Posted On November 3, 2015

41tIbXUEXrL._SX321_BO1,204,203,200_The birth of Jesus is one of the most widely-known stories of the Bible. Most Christians can piece together the gist of what happened according to Matthew and Luke in Bethlehem that night. But because of our familiarity with the story, we unfortunately tend to gloss over it year in and year out. We may revisit it during the holiday season, but it’s the same old manger, and same old wise men. The result of this story becoming “tired” to us is that it loses its miraculous nature, its gripping storyline, and we forget the significance of the event itself.

In The First Days of Jesus, Köstenberger and Stewart have masterfully sought to bring back the transformative power of the birth and beginnings of the life of Jesus to each of us. This book is a companion piece, and the prequel to The Final Days of Jesus, this time examining the early days of Jesus and how various accounts flow together. Deeply expositing the beginning of the Gospels of Matthew, Luke, and John, Köstenberger and Stewart have written a book that is biblically rich, highly theological, carefully historical, and helpfully informative.

One of the features of the book I really enjoy is that it expounds on differing theological views and then provides an explanation of the view that makes the most sense within the context of all things considered. For example, in chapter 2 there is some discussion surrounding the perspectives that Matthew and Luke are written from. Matthew’s account is written from the perspective of Joseph, while Luke’s account is written from the perspective of Mary. Why is this? From here, the book explores multiple answers to this question, and attempts to arrive at the best explanations for these nuances we find in Scripture. It never wrongly makes assumptions for the sake of solving, but always recognizes the elements of mystery and resolves to let Scripture do the revealing.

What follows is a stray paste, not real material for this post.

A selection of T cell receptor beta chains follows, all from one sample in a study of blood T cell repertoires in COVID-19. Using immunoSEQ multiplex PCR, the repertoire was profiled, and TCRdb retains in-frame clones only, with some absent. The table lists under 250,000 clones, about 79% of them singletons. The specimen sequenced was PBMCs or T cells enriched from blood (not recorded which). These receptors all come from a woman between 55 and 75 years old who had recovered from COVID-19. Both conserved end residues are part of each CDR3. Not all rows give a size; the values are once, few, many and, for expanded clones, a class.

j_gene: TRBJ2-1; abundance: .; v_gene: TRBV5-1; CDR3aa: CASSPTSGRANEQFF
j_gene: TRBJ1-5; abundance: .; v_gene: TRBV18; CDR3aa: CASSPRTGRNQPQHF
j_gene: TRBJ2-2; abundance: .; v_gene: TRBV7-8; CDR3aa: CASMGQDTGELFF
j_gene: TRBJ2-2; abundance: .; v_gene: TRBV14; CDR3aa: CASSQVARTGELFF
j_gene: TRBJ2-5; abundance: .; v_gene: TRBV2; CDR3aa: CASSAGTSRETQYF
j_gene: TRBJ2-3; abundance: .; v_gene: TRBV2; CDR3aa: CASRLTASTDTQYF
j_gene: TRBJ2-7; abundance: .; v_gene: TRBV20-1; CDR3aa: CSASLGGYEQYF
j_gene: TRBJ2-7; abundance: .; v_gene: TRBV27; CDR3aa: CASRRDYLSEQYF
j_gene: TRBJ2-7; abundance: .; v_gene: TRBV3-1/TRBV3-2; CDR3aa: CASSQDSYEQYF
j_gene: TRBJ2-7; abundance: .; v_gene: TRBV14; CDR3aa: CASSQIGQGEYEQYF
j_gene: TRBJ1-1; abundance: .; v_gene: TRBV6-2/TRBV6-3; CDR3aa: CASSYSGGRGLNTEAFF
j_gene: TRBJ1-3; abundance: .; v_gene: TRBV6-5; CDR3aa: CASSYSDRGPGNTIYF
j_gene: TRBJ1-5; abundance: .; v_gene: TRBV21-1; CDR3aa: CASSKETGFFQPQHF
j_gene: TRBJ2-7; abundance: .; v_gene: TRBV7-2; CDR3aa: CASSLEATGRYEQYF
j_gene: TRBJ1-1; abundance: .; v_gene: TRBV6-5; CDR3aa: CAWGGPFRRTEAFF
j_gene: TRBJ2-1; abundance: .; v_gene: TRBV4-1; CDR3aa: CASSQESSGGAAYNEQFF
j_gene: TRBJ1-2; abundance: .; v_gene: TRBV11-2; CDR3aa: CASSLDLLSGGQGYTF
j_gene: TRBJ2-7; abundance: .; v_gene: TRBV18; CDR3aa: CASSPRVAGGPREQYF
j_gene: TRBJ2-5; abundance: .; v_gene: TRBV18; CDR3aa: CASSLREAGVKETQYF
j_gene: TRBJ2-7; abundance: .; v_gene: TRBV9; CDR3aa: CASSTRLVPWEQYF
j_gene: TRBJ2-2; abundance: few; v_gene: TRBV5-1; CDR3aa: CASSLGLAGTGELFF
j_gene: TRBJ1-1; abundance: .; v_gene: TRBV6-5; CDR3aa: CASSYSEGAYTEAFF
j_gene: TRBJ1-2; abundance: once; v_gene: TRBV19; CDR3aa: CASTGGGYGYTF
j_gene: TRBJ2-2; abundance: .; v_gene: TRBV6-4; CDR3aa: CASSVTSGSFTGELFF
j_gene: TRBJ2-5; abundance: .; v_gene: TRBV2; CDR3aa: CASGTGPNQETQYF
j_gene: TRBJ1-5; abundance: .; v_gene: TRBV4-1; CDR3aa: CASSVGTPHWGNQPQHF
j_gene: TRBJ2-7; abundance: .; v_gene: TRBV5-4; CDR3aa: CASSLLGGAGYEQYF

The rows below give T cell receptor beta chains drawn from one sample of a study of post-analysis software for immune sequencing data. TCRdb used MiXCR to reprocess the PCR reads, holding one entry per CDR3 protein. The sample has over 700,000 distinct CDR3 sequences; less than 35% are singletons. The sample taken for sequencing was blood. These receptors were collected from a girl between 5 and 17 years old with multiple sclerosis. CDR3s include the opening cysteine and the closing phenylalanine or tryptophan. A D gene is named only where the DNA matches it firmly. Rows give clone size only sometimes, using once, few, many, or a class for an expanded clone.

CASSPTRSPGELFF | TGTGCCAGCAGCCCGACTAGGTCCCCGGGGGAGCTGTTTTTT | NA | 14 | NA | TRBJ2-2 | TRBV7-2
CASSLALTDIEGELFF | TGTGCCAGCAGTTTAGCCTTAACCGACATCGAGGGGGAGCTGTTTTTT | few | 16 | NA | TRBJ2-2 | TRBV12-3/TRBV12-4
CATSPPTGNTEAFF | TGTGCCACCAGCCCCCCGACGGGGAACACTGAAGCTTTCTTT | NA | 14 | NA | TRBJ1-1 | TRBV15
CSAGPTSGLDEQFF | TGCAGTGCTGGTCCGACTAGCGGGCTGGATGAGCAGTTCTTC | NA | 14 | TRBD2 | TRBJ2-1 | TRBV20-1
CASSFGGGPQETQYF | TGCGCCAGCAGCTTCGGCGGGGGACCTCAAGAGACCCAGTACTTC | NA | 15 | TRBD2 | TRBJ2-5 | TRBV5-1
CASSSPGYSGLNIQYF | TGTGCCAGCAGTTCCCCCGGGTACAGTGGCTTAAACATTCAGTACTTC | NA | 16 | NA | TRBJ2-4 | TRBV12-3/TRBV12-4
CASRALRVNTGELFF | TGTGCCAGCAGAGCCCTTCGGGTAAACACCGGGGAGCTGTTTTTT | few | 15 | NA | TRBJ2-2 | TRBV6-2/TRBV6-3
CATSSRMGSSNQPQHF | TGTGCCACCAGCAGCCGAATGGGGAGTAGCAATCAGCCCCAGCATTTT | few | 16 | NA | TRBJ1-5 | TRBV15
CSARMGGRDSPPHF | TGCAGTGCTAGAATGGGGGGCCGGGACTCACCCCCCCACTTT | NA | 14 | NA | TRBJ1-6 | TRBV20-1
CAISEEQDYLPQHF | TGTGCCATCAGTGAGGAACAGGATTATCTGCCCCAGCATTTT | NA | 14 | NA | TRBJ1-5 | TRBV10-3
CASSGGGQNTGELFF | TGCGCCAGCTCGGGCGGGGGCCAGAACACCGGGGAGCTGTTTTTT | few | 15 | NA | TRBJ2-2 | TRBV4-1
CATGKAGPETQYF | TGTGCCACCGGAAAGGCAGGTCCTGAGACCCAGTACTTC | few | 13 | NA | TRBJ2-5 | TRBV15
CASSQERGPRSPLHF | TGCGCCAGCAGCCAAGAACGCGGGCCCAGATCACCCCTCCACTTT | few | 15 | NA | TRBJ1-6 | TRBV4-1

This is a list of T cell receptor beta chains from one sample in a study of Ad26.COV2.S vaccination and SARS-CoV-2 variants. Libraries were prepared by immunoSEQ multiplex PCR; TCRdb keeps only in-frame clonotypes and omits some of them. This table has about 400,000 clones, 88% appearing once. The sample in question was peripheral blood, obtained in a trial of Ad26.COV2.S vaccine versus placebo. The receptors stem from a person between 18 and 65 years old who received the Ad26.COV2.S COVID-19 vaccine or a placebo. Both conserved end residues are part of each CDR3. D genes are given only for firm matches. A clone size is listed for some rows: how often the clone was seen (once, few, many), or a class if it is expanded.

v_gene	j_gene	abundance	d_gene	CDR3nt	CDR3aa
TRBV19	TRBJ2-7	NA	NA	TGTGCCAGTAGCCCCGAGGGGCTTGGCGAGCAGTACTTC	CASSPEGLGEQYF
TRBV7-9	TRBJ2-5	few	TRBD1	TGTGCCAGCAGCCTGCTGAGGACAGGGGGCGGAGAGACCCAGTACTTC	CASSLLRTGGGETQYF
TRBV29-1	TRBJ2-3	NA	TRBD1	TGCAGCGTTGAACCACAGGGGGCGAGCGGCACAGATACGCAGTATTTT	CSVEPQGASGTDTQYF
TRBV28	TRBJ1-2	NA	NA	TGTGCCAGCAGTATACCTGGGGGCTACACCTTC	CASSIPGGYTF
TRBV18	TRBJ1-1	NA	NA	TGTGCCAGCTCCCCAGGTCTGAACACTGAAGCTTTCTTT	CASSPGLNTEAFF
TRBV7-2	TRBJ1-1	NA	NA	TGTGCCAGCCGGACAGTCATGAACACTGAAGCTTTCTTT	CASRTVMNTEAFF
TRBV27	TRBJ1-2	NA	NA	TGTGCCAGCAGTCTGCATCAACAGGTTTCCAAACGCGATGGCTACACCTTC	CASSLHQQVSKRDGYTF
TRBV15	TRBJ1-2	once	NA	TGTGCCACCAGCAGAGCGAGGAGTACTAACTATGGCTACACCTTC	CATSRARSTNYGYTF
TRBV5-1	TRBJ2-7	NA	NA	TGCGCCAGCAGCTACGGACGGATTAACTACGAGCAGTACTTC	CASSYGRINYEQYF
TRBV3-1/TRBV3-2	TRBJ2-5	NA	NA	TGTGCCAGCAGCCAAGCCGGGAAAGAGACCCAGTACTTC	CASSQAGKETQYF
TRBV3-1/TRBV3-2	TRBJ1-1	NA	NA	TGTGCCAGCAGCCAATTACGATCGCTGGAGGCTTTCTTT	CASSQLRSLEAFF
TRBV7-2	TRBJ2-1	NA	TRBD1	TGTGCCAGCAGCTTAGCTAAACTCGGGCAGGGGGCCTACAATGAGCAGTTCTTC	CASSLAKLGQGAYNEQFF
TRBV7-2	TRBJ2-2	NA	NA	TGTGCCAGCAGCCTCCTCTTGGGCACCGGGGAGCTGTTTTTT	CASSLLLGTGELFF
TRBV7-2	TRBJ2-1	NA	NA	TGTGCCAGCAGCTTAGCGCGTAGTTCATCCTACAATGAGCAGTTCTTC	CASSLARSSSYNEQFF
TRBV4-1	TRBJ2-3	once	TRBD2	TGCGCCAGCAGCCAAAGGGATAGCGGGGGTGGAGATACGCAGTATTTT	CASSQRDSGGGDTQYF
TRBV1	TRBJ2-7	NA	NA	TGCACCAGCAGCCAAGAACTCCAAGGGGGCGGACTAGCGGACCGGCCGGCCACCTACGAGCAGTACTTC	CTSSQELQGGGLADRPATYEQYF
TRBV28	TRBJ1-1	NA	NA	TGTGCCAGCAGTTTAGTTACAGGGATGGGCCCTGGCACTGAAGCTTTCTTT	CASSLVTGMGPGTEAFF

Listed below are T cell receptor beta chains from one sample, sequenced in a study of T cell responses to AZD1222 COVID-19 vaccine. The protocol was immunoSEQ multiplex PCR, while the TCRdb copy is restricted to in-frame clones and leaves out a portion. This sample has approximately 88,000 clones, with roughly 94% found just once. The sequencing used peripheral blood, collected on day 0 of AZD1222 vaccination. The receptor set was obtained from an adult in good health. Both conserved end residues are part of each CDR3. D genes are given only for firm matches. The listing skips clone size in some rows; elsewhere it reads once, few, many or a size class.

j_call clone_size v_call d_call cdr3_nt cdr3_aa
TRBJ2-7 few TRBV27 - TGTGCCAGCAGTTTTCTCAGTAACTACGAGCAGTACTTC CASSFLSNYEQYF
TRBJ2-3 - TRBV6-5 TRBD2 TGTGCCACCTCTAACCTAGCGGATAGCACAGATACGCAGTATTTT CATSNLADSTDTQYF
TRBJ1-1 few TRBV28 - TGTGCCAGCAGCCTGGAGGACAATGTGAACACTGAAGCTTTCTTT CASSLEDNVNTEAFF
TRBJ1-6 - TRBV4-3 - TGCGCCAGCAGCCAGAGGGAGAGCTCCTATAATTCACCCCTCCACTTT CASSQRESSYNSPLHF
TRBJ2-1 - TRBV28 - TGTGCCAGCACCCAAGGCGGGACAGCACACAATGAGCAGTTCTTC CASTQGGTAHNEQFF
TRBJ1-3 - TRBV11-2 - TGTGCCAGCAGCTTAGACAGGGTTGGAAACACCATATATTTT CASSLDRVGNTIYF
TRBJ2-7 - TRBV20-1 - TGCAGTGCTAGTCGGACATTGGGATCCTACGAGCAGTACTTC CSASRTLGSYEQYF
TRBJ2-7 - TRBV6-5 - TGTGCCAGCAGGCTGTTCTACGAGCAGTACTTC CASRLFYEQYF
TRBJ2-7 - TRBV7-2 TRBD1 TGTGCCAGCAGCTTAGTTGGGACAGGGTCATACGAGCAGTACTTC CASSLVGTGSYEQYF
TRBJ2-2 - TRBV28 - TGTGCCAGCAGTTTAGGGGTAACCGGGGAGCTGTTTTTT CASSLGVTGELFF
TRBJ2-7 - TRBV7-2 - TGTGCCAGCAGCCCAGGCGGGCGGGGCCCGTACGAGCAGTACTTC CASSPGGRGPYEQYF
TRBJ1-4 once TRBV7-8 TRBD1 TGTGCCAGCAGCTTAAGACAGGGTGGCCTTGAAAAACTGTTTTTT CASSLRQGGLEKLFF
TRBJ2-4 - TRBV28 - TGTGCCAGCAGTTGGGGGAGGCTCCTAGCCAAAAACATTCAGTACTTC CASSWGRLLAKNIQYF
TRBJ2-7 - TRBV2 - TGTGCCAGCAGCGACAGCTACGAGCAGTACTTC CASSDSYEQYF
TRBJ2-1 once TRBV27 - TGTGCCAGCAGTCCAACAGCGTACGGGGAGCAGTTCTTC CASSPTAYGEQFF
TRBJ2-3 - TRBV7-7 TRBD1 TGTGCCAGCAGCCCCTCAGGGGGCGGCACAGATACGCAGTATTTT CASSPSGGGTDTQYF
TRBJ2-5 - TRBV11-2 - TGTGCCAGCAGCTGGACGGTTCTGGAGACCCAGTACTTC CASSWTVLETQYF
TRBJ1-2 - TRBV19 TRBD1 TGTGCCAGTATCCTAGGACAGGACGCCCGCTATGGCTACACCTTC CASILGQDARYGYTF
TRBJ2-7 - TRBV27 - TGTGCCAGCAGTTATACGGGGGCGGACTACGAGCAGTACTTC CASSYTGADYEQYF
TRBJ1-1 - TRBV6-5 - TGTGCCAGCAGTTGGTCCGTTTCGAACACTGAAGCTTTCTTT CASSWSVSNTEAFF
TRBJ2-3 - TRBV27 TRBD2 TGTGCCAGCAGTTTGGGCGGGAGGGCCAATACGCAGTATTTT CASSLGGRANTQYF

Many would not expect to see such a thorough analysis of John as directly relating to the infancy narratives of Matthew and Luke, but Köstenberger and Stewart have helped us make the necessary connections from John’s broad account of Jesus’s incarnation to Matthew and Luke’s detailed accounts.

Not only has The First Days of Jesus helped revive our appreciation for these stories, but in perhaps the best feature of the book, we have been given an Advent reading plan to walk through Scripture and this book as a companion for the Advent season. This is something I’m looking forward to going through with my family.

This book is a perfect blend of rich theology with rich devotion. It is an excellent conversation starter around the Christmas season and beyond, and helps us think on the Scriptures, especially the doctrine of the Incarnation, with more clarity and worship. I highly recommend this resource to those looking for deeper study and a refreshed look at the classic accounts of Jesus’s birth.

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